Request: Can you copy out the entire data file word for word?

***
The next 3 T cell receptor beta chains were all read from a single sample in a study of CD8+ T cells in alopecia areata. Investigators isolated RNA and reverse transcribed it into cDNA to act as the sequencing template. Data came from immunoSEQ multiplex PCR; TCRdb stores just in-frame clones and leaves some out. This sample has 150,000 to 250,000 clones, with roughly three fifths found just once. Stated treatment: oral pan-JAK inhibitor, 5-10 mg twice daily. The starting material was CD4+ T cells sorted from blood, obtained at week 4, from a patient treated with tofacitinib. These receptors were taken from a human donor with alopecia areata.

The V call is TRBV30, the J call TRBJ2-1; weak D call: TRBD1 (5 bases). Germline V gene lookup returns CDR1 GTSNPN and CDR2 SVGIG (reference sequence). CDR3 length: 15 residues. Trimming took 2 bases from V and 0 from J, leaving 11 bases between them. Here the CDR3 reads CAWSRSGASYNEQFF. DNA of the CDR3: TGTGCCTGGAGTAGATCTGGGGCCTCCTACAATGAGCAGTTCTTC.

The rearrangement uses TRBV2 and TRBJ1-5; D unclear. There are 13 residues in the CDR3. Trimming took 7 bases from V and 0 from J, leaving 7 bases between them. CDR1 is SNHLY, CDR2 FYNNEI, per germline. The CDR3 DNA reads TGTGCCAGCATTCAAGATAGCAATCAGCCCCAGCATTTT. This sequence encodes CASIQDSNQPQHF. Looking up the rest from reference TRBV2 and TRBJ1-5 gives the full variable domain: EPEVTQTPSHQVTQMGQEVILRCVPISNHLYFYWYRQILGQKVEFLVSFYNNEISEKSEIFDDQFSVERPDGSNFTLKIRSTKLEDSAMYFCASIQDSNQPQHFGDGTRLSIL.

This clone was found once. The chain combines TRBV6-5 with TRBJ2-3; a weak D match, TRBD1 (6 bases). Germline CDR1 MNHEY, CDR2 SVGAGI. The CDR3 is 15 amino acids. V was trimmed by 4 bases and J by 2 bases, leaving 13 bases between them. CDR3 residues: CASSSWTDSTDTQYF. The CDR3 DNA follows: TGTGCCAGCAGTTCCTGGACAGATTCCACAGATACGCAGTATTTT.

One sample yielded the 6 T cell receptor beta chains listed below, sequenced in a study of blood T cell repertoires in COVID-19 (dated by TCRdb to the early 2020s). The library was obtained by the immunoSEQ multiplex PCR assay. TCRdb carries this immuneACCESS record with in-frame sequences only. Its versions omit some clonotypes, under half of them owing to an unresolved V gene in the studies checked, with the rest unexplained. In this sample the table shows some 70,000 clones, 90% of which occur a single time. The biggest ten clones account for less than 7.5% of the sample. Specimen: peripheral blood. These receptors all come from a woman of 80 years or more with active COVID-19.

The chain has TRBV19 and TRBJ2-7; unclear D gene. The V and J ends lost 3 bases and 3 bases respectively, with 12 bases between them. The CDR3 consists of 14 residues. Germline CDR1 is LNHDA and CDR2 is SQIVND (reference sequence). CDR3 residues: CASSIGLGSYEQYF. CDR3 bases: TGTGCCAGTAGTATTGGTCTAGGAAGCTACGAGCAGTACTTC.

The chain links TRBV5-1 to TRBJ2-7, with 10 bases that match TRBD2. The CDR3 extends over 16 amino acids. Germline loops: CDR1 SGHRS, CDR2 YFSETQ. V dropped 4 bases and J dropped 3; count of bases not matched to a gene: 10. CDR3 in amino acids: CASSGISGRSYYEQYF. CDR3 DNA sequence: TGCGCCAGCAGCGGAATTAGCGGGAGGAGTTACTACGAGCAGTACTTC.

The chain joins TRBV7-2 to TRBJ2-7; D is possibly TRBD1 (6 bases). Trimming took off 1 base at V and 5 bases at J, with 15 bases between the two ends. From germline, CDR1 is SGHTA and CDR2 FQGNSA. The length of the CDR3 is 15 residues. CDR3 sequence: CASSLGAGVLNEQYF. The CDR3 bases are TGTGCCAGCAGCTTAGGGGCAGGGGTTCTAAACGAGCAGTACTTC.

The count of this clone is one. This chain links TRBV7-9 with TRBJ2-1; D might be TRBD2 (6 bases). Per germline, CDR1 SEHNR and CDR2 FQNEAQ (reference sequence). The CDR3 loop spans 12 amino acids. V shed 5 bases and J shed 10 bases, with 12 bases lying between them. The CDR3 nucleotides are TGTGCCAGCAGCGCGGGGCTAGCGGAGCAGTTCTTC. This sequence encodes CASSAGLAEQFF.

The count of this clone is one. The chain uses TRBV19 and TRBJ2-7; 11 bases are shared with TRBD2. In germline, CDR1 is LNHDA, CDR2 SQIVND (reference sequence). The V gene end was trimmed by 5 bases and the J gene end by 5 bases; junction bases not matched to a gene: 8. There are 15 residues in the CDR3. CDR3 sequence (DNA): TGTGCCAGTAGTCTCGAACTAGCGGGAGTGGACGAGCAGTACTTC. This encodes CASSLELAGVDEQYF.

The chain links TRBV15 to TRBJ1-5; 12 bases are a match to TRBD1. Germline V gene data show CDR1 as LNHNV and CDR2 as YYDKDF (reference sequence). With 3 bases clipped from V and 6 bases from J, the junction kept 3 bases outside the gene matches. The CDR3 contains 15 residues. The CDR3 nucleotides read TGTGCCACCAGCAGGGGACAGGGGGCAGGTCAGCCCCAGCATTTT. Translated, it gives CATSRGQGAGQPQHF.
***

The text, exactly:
The next 3 T cell receptor beta chains were all read from a single sample in a study of CD8+ T cells in alopecia areata. Investigators isolated RNA and reverse transcribed it into cDNA to act as the sequencing template. Data came from immunoSEQ multiplex PCR; TCRdb stores just in-frame clones and leaves some out. This sample has 150,000 to 250,000 clones, with roughly three fifths found just once. Stated treatment: oral pan-JAK inhibitor, 5-10 mg twice daily. The starting material was CD4+ T cells sorted from blood, obtained at week 4, from a patient treated with tofacitinib. These receptors were taken from a human donor with alopecia areata.

The V call is TRBV30, the J call TRBJ2-1; weak D call: TRBD1 (5 bases). Germline V gene lookup returns CDR1 GTSNPN and CDR2 SVGIG (reference sequence). CDR3 length: 15 residues. Trimming took 2 bases from V and 0 from J, leaving 11 bases between them. Here the CDR3 reads CAWSRSGASYNEQFF. DNA of the CDR3: TGTGCCTGGAGTAGATCTGGGGCCTCCTACAATGAGCAGTTCTTC.

The rearrangement uses TRBV2 and TRBJ1-5; D unclear. There are 13 residues in the CDR3. Trimming took 7 bases from V and 0 from J, leaving 7 bases between them. CDR1 is SNHLY, CDR2 FYNNEI, per germline. The CDR3 DNA reads TGTGCCAGCATTCAAGATAGCAATCAGCCCCAGCATTTT. This sequence encodes CASIQDSNQPQHF. Looking up the rest from reference TRBV2 and TRBJ1-5 gives the full variable domain: EPEVTQTPSHQVTQMGQEVILRCVPISNHLYFYWYRQILGQKVEFLVSFYNNEISEKSEIFDDQFSVERPDGSNFTLKIRSTKLEDSAMYFCASIQDSNQPQHFGDGTRLSIL.

This clone was found once. The chain combines TRBV6-5 with TRBJ2-3; a weak D match, TRBD1 (6 bases). Germline CDR1 MNHEY, CDR2 SVGAGI. The CDR3 is 15 amino acids. V was trimmed by 4 bases and J by 2 bases, leaving 13 bases between them. CDR3 residues: CASSSWTDSTDTQYF. The CDR3 DNA follows: TGTGCCAGCAGTTCCTGGACAGATTCCACAGATACGCAGTATTTT.

One sample yielded the 6 T cell receptor beta chains listed below, sequenced in a study of blood T cell repertoires in COVID-19 (dated by TCRdb to the early 2020s). The library was obtained by the immunoSEQ multiplex PCR assay. TCRdb carries this immuneACCESS record with in-frame sequences only. Its versions omit some clonotypes, under half of them owing to an unresolved V gene in the studies checked, with the rest unexplained. In this sample the table shows some 70,000 clones, 90% of which occur a single time. The biggest ten clones account for less than 7.5% of the sample. Specimen: peripheral blood. These receptors all come from a woman of 80 years or more with active COVID-19.

The chain has TRBV19 and TRBJ2-7; unclear D gene. The V and J ends lost 3 bases and 3 bases respectively, with 12 bases between them. The CDR3 consists of 14 residues. Germline CDR1 is LNHDA and CDR2 is SQIVND (reference sequence). CDR3 residues: CASSIGLGSYEQYF. CDR3 bases: TGTGCCAGTAGTATTGGTCTAGGAAGCTACGAGCAGTACTTC.

The chain links TRBV5-1 to TRBJ2-7, with 10 bases that match TRBD2. The CDR3 extends over 16 amino acids. Germline loops: CDR1 SGHRS, CDR2 YFSETQ. V dropped 4 bases and J dropped 3; count of bases not matched to a gene: 10. CDR3 in amino acids: CASSGISGRSYYEQYF. CDR3 DNA sequence: TGCGCCAGCAGCGGAATTAGCGGGAGGAGTTACTACGAGCAGTACTTC.

The chain joins TRBV7-2 to TRBJ2-7; D is possibly TRBD1 (6 bases). Trimming took off 1 base at V and 5 bases at J, with 15 bases between the two ends. From germline, CDR1 is SGHTA and CDR2 FQGNSA. The length of the CDR3 is 15 residues. CDR3 sequence: CASSLGAGVLNEQYF. The CDR3 bases are TGTGCCAGCAGCTTAGGGGCAGGGGTTCTAAACGAGCAGTACTTC.

The count of this clone is one. This chain links TRBV7-9 with TRBJ2-1; D might be TRBD2 (6 bases). Per germline, CDR1 SEHNR and CDR2 FQNEAQ (reference sequence). The CDR3 loop spans 12 amino acids. V shed 5 bases and J shed 10 bases, with 12 bases lying between them. The CDR3 nucleotides are TGTGCCAGCAGCGCGGGGCTAGCGGAGCAGTTCTTC. This sequence encodes CASSAGLAEQFF.

The count of this clone is one. The chain uses TRBV19 and TRBJ2-7; 11 bases are shared with TRBD2. In germline, CDR1 is LNHDA, CDR2 SQIVND (reference sequence). The V gene end was trimmed by 5 bases and the J gene end by 5 bases; junction bases not matched to a gene: 8. There are 15 residues in the CDR3. CDR3 sequence (DNA): TGTGCCAGTAGTCTCGAACTAGCGGGAGTGGACGAGCAGTACTTC. This encodes CASSLELAGVDEQYF.

The chain links TRBV15 to TRBJ1-5; 12 bases are a match to TRBD1. Germline V gene data show CDR1 as LNHNV and CDR2 as YYDKDF (reference sequence). With 3 bases clipped from V and 6 bases from J, the junction kept 3 bases outside the gene matches. The CDR3 contains 15 residues. The CDR3 nucleotides read TGTGCCACCAGCAGGGGACAGGGGGCAGGTCAGCCCCAGCATTTT. Translated, it gives CATSRGQGAGQPQHF.